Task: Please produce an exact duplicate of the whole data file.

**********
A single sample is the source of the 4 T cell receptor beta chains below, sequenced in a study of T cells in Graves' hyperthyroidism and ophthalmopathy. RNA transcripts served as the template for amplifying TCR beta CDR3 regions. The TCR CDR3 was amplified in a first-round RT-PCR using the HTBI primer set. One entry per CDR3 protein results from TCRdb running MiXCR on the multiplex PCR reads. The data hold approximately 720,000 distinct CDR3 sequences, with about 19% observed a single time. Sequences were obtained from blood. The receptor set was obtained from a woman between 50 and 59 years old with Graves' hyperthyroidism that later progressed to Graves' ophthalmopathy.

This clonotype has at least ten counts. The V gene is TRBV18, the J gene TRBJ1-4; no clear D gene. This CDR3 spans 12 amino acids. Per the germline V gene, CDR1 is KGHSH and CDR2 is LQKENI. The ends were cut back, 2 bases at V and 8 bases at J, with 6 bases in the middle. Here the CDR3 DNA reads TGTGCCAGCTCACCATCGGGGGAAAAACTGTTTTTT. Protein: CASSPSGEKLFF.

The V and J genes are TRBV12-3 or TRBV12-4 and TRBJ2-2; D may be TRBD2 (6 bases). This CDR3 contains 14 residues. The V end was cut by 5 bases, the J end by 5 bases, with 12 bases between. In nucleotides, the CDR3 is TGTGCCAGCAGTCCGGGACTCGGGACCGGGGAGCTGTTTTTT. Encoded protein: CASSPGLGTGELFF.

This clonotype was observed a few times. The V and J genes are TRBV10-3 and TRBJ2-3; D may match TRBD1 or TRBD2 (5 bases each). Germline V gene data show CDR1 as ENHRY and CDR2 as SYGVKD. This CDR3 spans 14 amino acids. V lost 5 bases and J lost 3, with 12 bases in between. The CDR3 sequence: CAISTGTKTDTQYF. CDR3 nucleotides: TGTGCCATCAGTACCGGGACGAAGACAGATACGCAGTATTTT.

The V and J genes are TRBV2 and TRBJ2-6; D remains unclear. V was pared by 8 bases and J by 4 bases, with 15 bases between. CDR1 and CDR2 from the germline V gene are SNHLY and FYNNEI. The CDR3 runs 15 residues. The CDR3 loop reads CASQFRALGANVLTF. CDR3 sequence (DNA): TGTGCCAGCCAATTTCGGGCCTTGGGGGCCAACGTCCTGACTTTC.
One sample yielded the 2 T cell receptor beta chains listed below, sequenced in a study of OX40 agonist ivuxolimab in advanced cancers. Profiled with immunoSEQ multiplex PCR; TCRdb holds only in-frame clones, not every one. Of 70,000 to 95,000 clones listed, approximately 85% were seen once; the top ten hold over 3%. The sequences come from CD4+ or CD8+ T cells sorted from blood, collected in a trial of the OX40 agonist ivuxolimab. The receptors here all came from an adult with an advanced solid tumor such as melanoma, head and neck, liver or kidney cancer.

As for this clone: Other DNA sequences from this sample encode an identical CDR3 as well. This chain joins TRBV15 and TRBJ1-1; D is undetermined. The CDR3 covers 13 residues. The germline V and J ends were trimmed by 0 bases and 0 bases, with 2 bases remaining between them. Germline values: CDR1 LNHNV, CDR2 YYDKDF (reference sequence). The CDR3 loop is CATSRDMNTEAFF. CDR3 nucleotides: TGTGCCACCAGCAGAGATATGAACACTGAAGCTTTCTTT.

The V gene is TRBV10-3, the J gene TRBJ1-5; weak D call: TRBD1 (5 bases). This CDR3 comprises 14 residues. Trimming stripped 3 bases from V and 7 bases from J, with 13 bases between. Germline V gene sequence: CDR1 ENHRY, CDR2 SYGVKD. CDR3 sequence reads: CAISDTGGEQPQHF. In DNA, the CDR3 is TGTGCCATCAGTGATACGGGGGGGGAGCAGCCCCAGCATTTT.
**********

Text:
A single sample is the source of the 4 T cell receptor beta chains below, sequenced in a study of T cells in Graves' hyperthyroidism and ophthalmopathy. RNA transcripts served as the template for amplifying TCR beta CDR3 regions. The TCR CDR3 was amplified in a first-round RT-PCR using the HTBI primer set. One entry per CDR3 protein results from TCRdb running MiXCR on the multiplex PCR reads. The data hold approximately 720,000 distinct CDR3 sequences, with about 19% observed a single time. Sequences were obtained from blood. The receptor set was obtained from a woman between 50 and 59 years old with Graves' hyperthyroidism that later progressed to Graves' ophthalmopathy.

This clonotype has at least ten counts. The V gene is TRBV18, the J gene TRBJ1-4; no clear D gene. This CDR3 spans 12 amino acids. Per the germline V gene, CDR1 is KGHSH and CDR2 is LQKENI. The ends were cut back, 2 bases at V and 8 bases at J, with 6 bases in the middle. Here the CDR3 DNA reads TGTGCCAGCTCACCATCGGGGGAAAAACTGTTTTTT. Protein: CASSPSGEKLFF.

The V and J genes are TRBV12-3 or TRBV12-4 and TRBJ2-2; D may be TRBD2 (6 bases). This CDR3 contains 14 residues. The V end was cut by 5 bases, the J end by 5 bases, with 12 bases between. In nucleotides, the CDR3 is TGTGCCAGCAGTCCGGGACTCGGGACCGGGGAGCTGTTTTTT. Encoded protein: CASSPGLGTGELFF.

This clonotype was observed a few times. The V and J genes are TRBV10-3 and TRBJ2-3; D may match TRBD1 or TRBD2 (5 bases each). Germline V gene data show CDR1 as ENHRY and CDR2 as SYGVKD. This CDR3 spans 14 amino acids. V lost 5 bases and J lost 3, with 12 bases in between. The CDR3 sequence: CAISTGTKTDTQYF. CDR3 nucleotides: TGTGCCATCAGTACCGGGACGAAGACAGATACGCAGTATTTT.

The V and J genes are TRBV2 and TRBJ2-6; D remains unclear. V was pared by 8 bases and J by 4 bases, with 15 bases between. CDR1 and CDR2 from the germline V gene are SNHLY and FYNNEI. The CDR3 runs 15 residues. The CDR3 loop reads CASQFRALGANVLTF. CDR3 sequence (DNA): TGTGCCAGCCAATTTCGGGCCTTGGGGGCCAACGTCCTGACTTTC.
One sample yielded the 2 T cell receptor beta chains listed below, sequenced in a study of OX40 agonist ivuxolimab in advanced cancers. Profiled with immunoSEQ multiplex PCR; TCRdb holds only in-frame clones, not every one. Of 70,000 to 95,000 clones listed, approximately 85% were seen once; the top ten hold over 3%. The sequences come from CD4+ or CD8+ T cells sorted from blood, collected in a trial of the OX40 agonist ivuxolimab. The receptors here all came from an adult with an advanced solid tumor such as melanoma, head and neck, liver or kidney cancer.

As for this clone: Other DNA sequences from this sample encode an identical CDR3 as well. This chain joins TRBV15 and TRBJ1-1; D is undetermined. The CDR3 covers 13 residues. The germline V and J ends were trimmed by 0 bases and 0 bases, with 2 bases remaining between them. Germline values: CDR1 LNHNV, CDR2 YYDKDF (reference sequence). The CDR3 loop is CATSRDMNTEAFF. CDR3 nucleotides: TGTGCCACCAGCAGAGATATGAACACTGAAGCTTTCTTT.

The V gene is TRBV10-3, the J gene TRBJ1-5; weak D call: TRBD1 (5 bases). This CDR3 comprises 14 residues. Trimming stripped 3 bases from V and 7 bases from J, with 13 bases between. Germline V gene sequence: CDR1 ENHRY, CDR2 SYGVKD. CDR3 sequence reads: CAISDTGGEQPQHF. In DNA, the CDR3 is TGTGCCATCAGTGATACGGGGGGGGAGCAGCCCCAGCATTTT.